I was crushed. Had my piano project been a fluke? Had I experienced beginner's luck? What would I do now?

Naturally, I decided to cover up all evidence of my art project gone awry. I sanded the chair to the bone and started over. This time I skipped the dark wax and made sure the gold color showed through at the marks of distressing.

The result?

It's better, but I'm no distressing aficionado. I think I'll focus on writing down words for the next few weeks. They are easier to make beautiful.

Thursday, October 16, 2014

Who are you?

Who are you?
Who looks back at you from the mirror?

Who are you? Could you write a tag line or elevator speech about yourself as they suggest you do in professional development seminars?

I've always had a difficult time bundling my skills and interests into a concise yet still coherent sentence, and I've decided that's a good thing.


Being in your 40's doesn't mean you've made all your major life decisions and the road is clearly paved. In fact, this time is exciting for many of us, who've worked in corporate America, paused to raise children, and now have the opportunity to reinvent ourselves. It's an exciting fork in the road that I must admit I sometimes travel with exhilaration and other times with great fear.

I have no idea who I am, and I'm happy about that, because I'm just now discovering new interests and skills. 20 years ago I ate cereal for dinner because I could barely put in the effort to heat up soup. Today, I chop, sauté, and braise. I come home from restaurants and try to recreate dishes. 15 years ago I did nothing but eat, sleep and breathe technology. I worked 16-hour grueling, yet mind-bending days at a consultancy in Boston. If I had interests, I had no idea what they were. Today, I'm painting pianos, researching fascial tissue, teaching Pilates, writing books, blogging, and selling skincare products. Each activity opens doors, exciting new places to experiment and learn.

Not everything leads to success, and I've had my share of duds (calls for takeout when my meals flop, rejected books and blog posts, DIY projects gone horribly wrong, lackluster starts to new businesses).

These bumps can put a wrinkle in my confidence, and they require reflection about my own skills and interests. But all of this is crucial if I'm to truly understand who I am and what I can offer while living in this world.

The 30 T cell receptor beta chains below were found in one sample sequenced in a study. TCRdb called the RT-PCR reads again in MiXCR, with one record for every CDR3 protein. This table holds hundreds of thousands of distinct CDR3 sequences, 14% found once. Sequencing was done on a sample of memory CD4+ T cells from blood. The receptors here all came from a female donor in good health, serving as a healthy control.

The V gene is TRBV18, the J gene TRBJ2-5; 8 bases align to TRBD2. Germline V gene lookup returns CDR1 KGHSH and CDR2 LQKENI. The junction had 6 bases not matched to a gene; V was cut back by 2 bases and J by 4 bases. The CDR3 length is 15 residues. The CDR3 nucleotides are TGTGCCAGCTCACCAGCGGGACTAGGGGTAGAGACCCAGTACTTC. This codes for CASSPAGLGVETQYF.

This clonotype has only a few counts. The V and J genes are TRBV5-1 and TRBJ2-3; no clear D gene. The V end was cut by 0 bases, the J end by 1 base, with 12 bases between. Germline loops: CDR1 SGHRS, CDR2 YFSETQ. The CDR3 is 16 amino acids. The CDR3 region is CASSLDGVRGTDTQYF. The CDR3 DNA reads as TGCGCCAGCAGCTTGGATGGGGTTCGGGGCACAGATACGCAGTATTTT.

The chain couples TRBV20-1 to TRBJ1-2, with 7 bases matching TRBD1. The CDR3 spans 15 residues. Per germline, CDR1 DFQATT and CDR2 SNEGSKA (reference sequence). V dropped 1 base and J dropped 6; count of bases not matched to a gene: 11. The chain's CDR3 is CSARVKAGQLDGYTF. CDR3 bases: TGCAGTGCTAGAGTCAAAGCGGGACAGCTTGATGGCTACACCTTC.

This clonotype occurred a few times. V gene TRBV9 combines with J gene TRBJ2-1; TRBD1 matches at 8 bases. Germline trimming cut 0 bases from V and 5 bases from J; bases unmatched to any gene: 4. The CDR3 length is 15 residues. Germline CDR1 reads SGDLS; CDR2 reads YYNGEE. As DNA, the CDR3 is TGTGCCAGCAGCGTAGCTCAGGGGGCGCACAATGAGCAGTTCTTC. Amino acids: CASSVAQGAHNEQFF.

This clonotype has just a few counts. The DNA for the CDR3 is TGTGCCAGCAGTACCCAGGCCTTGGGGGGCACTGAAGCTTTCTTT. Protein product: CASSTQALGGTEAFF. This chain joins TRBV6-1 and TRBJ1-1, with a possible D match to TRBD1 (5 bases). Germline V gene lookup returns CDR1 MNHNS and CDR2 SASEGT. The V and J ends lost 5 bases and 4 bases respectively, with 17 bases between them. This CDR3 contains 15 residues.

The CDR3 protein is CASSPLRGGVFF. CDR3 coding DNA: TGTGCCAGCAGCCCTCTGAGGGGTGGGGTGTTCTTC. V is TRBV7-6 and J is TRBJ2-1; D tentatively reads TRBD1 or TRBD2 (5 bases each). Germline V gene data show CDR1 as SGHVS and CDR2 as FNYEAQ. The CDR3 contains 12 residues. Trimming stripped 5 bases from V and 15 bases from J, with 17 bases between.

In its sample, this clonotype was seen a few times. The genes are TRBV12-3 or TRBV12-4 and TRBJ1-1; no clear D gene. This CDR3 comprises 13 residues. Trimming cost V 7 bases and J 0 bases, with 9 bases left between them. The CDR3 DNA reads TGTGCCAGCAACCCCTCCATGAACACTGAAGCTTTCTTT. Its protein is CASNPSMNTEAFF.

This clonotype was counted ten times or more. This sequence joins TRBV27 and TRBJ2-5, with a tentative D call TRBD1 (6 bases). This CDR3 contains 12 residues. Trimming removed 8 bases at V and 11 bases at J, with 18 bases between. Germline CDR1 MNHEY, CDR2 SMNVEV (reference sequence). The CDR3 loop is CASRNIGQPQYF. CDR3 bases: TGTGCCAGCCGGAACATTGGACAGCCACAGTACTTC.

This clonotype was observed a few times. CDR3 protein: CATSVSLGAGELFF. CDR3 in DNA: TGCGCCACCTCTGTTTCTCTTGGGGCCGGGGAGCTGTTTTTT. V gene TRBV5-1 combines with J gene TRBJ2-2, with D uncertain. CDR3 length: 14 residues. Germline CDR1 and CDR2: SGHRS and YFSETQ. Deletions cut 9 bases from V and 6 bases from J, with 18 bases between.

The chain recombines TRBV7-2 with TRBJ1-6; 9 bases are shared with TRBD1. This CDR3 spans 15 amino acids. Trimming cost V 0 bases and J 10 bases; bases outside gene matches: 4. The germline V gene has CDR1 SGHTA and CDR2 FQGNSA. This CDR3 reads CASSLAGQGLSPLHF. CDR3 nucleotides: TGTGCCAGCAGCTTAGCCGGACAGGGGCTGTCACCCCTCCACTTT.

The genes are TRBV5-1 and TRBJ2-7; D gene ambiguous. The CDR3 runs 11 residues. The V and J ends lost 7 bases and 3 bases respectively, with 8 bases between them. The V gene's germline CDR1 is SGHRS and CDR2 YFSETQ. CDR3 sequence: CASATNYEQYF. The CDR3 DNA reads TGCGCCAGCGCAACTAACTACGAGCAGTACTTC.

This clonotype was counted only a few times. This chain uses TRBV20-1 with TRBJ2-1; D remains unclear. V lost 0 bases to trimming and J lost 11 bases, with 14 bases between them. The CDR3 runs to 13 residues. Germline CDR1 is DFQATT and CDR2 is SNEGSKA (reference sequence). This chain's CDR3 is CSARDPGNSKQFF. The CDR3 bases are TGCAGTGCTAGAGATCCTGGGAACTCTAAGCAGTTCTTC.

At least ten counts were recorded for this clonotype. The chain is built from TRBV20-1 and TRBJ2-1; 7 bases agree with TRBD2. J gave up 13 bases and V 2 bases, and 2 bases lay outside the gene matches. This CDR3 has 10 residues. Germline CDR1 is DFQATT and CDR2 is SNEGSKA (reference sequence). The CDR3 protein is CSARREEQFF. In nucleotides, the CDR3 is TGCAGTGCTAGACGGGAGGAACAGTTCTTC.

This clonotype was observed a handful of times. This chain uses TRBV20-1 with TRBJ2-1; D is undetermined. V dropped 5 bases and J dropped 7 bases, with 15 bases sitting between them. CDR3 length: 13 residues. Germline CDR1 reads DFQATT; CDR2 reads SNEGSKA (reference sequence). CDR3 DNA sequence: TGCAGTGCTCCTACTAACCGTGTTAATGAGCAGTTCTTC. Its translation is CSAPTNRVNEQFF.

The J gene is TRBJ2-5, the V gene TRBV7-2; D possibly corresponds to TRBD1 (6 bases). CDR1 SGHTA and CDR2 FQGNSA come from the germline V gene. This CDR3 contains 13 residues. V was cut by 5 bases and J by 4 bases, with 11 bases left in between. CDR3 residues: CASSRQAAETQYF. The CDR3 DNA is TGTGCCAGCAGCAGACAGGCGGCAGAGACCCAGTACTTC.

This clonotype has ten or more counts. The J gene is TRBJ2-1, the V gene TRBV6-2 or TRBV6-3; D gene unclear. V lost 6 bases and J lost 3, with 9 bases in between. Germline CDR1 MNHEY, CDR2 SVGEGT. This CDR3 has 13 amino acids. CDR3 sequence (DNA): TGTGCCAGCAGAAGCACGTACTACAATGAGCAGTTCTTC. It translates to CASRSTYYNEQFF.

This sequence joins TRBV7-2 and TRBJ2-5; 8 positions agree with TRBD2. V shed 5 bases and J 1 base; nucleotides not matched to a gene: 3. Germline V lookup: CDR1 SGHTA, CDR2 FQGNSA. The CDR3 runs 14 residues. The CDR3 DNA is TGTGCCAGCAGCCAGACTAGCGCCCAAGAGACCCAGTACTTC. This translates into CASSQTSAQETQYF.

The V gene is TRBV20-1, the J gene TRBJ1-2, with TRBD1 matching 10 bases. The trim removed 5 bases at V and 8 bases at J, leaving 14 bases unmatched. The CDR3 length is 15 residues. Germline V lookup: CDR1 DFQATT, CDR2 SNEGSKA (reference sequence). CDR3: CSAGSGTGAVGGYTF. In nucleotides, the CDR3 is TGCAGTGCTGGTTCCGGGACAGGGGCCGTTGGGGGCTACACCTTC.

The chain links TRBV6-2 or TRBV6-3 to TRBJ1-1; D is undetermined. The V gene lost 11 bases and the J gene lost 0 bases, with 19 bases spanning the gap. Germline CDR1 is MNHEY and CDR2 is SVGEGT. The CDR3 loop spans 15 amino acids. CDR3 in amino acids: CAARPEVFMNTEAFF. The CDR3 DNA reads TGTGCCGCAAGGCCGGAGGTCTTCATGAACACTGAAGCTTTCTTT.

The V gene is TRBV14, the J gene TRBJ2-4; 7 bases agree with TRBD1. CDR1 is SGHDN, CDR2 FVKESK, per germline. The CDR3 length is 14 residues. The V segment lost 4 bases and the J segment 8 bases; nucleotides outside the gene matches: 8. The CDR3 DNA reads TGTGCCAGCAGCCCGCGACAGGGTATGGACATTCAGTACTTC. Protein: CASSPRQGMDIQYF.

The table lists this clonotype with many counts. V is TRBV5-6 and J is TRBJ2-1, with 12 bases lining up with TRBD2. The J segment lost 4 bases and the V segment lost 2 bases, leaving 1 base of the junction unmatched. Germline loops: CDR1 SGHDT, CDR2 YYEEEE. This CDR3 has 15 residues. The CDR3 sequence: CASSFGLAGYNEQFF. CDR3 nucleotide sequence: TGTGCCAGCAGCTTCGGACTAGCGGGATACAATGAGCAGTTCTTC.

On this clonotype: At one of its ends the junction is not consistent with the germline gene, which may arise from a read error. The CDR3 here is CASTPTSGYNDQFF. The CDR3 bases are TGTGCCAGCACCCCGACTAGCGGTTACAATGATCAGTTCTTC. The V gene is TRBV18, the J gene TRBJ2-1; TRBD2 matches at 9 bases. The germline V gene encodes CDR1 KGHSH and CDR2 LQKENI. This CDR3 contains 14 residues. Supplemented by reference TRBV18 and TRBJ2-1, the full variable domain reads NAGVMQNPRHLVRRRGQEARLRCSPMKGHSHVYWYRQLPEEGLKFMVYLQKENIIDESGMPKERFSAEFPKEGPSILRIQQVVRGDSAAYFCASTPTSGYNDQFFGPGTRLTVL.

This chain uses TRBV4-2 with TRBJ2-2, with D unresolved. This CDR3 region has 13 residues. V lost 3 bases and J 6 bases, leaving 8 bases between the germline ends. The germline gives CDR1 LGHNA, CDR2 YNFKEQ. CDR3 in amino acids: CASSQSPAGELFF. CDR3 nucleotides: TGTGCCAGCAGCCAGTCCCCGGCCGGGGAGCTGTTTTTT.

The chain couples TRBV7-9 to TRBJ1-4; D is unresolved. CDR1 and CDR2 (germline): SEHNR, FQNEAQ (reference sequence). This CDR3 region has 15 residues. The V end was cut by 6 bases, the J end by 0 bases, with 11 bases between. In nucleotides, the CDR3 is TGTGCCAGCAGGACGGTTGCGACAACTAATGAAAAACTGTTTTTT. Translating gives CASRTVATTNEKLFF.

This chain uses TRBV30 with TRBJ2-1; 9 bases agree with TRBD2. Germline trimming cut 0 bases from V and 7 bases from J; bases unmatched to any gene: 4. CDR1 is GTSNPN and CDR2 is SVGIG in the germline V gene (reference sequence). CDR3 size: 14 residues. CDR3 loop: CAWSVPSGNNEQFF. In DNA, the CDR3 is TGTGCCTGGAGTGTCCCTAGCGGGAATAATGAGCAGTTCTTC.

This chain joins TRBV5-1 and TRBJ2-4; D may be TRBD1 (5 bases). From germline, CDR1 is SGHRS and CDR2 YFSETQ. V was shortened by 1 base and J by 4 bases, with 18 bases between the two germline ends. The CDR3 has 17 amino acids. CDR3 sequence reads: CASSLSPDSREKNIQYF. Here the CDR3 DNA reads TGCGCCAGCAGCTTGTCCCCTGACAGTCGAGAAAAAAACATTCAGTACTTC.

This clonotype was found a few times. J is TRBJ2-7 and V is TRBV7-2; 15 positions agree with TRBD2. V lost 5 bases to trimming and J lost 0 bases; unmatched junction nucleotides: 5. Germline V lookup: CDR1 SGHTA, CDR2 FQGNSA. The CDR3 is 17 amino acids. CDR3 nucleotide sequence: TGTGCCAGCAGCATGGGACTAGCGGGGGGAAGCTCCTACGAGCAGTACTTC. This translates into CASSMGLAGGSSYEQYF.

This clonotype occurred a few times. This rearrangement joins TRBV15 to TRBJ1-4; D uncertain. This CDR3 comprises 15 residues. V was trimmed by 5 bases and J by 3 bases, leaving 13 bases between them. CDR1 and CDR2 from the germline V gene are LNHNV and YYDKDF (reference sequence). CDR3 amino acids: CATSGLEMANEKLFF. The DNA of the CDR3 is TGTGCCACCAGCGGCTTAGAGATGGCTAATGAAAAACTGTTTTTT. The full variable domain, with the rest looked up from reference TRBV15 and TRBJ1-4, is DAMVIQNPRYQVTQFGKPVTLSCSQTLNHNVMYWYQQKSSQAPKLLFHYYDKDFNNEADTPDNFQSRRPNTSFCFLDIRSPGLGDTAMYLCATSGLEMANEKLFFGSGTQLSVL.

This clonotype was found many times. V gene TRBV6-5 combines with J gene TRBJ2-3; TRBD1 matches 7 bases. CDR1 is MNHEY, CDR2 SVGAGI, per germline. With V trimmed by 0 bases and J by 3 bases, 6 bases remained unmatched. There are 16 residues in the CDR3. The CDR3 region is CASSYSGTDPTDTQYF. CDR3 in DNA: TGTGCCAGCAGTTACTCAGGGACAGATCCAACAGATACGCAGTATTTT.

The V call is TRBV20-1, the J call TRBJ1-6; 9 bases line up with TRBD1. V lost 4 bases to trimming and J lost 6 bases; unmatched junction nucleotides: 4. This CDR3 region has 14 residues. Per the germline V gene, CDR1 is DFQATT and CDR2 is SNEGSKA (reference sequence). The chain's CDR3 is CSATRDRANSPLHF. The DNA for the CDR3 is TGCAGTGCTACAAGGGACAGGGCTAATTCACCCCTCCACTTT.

Funny. When I was in my 30's I thought I had it all figured out. I knew what I wanted. I was climbing the corporate ladder and enjoying success. I did not have open questions. Today, I've learned that I'm far from figuring anything out. And when I think I have, something (a recession, an illness, or some other calamity) is likely to blow that understanding to pieces. Today I know I'll be working on developing an answer to that above question for some time. In fact, I'll worry if I ever arrive at a concise answer. How about you?

Thursday, October 2, 2014

Urbanites and the pull to earth

A retreat to nature restores the spirit and the mind

My husband is such a smart aleck. After I painted a picture of familial bliss this past Saturday, complete with blue skies, fiery red foliage, happy children picking apples, and satisfied husbands eating savory applesauce and home baked pie, I thought I'd convinced him he'd enjoy a retreat from city dwelling.

But right before getting into the car he sent this tweet to his gazillion followers:

Wife tells me that apples grow on trees and you can go miles away and pick them. 
Seems easier to go to the grocery, but whatever… 

Clearly, he doesn't get it.

A result of today's plentiful concrete and skyscrapers, today's urbanites have acquired a thirst for the land, for rustic living, and fresh air. This is evidenced by the chicken coops, beehives, and ambitious organic vegetable gardens that now occupy my neighbors' backyards. And, ever popular farmer's markets cater to our new found desire to see dirt on our vegetables and embrace the unwaxed and not so perfect looking, yet still delicious, tomato.

Because somehow we know, intrinsically, that a communion with nature and the earth will revive our spirits and senses. 

My yearly apple picking adventure has nothing to do with convenience. Instead, it's a retreat for the soul, an opportunity to marvel at the clean air and feel the powerful sun warm my body. It's an opportunity to walk the fields and smell the fruity scent that travels down each row of trees. It's an opportunity to savor  that first, crisp bite of fruit and laugh as the sticky juice runs down my chin. It's an opportunity to teach my children that food grows from the earth, not from color coded bins in the supermarket.

That's why the grocery store just won't do.